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Definition: Tautology

Stephen Roberts

According to wikipedia.org, “In logic, a tautology is a formula or assertion that is true in every possible interpretation.”

What it basically means

Always true

What’s the difference

Tautology gives a little more nuance to the phrase in that it’s always true “under every interpretation”.

Wiki does give a really good example of tautology:

An example of tautology is “(x equals y) or (x does not equal y).” A less abstract example is, “The ball is green, or the ball is not green.” It is either one or the other – it cannot be both, and there are no other possibilities.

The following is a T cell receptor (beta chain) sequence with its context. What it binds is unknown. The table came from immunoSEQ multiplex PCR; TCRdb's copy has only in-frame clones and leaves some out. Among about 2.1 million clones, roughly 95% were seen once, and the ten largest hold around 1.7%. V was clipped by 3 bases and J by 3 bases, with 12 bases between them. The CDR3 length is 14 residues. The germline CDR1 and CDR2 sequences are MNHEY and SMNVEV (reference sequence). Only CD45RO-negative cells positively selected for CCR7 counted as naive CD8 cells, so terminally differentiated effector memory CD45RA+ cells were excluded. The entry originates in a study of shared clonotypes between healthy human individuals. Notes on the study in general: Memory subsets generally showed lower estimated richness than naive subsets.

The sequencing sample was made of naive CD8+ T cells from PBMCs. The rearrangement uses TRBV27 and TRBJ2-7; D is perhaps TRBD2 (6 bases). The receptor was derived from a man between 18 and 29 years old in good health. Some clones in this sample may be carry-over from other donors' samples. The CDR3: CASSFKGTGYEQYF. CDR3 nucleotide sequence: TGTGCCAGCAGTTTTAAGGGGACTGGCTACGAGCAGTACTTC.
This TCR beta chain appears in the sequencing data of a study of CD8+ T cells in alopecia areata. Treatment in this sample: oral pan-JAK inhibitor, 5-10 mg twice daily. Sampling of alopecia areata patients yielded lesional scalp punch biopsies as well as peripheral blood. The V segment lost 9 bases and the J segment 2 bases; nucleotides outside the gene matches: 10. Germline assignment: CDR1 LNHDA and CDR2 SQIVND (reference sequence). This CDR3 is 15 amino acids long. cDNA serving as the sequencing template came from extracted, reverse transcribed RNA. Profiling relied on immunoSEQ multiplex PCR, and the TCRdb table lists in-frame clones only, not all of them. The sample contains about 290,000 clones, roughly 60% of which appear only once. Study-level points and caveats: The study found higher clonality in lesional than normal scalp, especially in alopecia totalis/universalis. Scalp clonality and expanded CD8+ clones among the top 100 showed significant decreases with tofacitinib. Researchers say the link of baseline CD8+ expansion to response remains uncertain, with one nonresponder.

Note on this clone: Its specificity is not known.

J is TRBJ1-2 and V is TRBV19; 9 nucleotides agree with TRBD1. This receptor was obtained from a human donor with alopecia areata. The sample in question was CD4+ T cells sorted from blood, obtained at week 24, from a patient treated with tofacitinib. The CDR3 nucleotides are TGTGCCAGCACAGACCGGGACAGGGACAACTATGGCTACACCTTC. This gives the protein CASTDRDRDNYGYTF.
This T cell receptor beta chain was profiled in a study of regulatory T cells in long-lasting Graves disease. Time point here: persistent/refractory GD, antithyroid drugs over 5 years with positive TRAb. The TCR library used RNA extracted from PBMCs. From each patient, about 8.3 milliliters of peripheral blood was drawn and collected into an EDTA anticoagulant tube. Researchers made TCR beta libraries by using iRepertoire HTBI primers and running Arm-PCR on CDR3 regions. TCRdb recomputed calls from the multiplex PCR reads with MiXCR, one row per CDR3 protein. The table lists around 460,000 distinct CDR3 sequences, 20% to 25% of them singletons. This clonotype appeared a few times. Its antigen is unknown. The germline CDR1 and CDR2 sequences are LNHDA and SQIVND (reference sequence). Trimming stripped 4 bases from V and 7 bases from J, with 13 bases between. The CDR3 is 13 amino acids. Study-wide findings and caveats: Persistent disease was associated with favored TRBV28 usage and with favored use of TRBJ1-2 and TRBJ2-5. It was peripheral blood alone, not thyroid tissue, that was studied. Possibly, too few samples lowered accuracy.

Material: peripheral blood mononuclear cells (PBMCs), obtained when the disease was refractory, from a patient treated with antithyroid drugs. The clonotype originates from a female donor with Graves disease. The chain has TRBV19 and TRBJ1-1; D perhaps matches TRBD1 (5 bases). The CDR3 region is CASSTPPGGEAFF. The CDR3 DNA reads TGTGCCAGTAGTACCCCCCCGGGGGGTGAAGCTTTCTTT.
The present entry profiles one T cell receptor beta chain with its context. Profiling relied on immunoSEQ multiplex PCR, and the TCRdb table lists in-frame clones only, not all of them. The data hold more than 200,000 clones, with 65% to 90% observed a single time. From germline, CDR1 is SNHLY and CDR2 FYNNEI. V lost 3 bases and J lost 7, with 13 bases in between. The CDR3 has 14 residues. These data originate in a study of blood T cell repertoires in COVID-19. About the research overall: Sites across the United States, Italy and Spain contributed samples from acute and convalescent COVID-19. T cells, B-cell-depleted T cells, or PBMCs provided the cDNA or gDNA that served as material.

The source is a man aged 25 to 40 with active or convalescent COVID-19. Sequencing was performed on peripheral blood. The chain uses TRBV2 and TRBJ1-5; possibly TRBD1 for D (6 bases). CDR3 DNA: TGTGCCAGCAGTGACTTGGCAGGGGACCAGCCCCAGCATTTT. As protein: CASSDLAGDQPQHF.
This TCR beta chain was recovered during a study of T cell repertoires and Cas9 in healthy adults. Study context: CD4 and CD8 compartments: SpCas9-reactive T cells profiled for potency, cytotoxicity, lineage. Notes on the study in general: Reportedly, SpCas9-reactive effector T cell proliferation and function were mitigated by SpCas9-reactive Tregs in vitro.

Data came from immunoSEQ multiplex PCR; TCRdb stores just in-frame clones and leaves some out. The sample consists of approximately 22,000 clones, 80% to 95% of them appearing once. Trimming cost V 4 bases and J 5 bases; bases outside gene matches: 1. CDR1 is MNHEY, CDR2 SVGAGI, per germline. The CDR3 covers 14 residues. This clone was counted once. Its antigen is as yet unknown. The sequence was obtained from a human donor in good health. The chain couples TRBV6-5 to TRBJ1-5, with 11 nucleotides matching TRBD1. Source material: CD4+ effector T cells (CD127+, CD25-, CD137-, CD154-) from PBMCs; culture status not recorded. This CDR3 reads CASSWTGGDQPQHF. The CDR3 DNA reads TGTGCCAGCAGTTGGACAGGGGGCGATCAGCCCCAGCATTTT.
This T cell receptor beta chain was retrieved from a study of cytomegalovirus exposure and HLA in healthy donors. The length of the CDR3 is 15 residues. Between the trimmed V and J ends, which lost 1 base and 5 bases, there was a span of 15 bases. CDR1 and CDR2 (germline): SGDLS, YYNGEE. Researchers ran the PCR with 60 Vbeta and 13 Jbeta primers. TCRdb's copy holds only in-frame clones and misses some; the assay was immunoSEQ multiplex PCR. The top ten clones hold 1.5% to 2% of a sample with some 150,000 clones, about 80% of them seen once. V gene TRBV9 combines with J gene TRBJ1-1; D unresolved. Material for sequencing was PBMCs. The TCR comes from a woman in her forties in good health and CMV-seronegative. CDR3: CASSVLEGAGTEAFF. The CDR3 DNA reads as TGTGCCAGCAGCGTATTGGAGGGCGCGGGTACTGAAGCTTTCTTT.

Techopedia describes a tautology, in a computing point of view, as redundant logic that could accidentally happen when coding up an expression.

So, if someone says that an expression is a tautology, they just mean that it always evaluates as being true.

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